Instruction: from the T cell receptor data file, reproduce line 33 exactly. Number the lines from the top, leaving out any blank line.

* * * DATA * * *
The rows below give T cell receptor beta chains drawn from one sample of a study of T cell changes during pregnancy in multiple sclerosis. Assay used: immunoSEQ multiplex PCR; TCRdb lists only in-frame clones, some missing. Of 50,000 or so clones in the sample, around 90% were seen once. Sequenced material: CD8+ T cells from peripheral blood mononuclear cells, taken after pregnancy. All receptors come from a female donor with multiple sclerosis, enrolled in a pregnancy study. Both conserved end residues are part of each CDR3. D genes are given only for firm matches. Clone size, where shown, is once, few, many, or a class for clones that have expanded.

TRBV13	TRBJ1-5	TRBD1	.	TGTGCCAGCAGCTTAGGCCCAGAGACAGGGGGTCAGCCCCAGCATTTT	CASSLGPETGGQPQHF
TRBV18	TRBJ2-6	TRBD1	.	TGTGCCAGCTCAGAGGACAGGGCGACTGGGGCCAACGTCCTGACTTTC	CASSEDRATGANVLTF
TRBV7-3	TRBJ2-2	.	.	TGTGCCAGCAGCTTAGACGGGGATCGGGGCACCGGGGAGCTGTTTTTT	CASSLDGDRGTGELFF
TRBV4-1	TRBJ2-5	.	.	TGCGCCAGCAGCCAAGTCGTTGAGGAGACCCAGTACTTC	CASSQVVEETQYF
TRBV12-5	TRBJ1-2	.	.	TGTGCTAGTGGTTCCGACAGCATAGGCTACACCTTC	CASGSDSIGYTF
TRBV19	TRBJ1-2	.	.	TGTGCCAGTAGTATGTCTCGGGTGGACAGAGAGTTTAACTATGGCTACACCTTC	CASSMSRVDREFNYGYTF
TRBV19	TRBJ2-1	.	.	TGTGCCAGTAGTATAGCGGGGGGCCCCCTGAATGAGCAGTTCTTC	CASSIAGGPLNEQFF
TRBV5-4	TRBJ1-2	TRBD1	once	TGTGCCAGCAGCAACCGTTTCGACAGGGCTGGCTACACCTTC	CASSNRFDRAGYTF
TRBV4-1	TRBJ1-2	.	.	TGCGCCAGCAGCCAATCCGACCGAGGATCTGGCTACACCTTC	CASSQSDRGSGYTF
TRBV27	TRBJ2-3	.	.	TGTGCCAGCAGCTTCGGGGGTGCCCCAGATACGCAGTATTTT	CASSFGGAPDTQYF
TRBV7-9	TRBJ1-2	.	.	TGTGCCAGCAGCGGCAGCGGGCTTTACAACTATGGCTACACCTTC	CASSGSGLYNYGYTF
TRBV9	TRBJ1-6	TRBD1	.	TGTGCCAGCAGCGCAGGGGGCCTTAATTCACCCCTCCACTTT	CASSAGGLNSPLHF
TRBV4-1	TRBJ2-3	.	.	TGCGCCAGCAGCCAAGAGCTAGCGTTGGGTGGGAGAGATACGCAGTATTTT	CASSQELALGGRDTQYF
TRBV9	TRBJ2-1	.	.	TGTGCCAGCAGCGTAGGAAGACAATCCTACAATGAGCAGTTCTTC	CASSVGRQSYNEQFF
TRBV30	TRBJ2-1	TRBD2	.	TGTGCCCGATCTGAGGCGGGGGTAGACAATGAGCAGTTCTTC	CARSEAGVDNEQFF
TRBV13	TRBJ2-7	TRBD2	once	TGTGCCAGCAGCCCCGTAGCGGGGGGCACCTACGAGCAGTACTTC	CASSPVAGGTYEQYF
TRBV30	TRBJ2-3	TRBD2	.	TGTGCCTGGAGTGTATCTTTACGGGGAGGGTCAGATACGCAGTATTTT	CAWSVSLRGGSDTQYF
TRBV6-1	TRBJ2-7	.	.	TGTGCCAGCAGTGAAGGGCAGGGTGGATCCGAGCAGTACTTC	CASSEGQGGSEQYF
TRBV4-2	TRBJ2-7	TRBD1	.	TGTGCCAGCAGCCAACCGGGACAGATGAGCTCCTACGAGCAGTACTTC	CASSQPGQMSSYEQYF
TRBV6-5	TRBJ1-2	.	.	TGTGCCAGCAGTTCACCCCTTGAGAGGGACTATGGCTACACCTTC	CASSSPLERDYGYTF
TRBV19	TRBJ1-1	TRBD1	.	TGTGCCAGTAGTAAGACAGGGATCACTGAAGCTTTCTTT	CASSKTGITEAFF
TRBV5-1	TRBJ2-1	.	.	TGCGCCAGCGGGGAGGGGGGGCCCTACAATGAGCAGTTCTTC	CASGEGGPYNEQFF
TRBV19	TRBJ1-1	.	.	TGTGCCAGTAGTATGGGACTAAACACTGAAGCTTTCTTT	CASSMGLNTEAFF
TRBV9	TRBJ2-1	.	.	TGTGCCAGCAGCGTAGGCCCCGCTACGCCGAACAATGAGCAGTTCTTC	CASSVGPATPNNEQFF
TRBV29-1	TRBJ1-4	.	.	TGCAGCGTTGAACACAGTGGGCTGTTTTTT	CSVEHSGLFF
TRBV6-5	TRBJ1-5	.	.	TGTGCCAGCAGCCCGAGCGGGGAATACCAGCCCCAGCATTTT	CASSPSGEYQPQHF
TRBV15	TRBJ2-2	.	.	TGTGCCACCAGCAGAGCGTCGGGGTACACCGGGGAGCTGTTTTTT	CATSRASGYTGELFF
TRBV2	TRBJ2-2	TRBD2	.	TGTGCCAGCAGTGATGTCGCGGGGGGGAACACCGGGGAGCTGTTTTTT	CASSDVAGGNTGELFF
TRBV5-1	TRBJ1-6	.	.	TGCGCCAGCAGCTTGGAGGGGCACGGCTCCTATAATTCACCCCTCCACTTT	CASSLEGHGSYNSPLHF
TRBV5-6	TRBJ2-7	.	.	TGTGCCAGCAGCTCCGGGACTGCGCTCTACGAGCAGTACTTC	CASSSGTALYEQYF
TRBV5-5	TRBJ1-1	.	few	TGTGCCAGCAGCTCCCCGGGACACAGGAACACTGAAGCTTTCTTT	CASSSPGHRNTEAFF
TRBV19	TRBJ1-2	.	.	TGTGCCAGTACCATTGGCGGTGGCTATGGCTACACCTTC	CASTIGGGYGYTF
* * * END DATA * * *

TRBV19	TRBJ1-2	.	.	TGTGCCAGTACCATTGGCGGTGGCTATGGCTACACCTTC	CASTIGGGYGYTF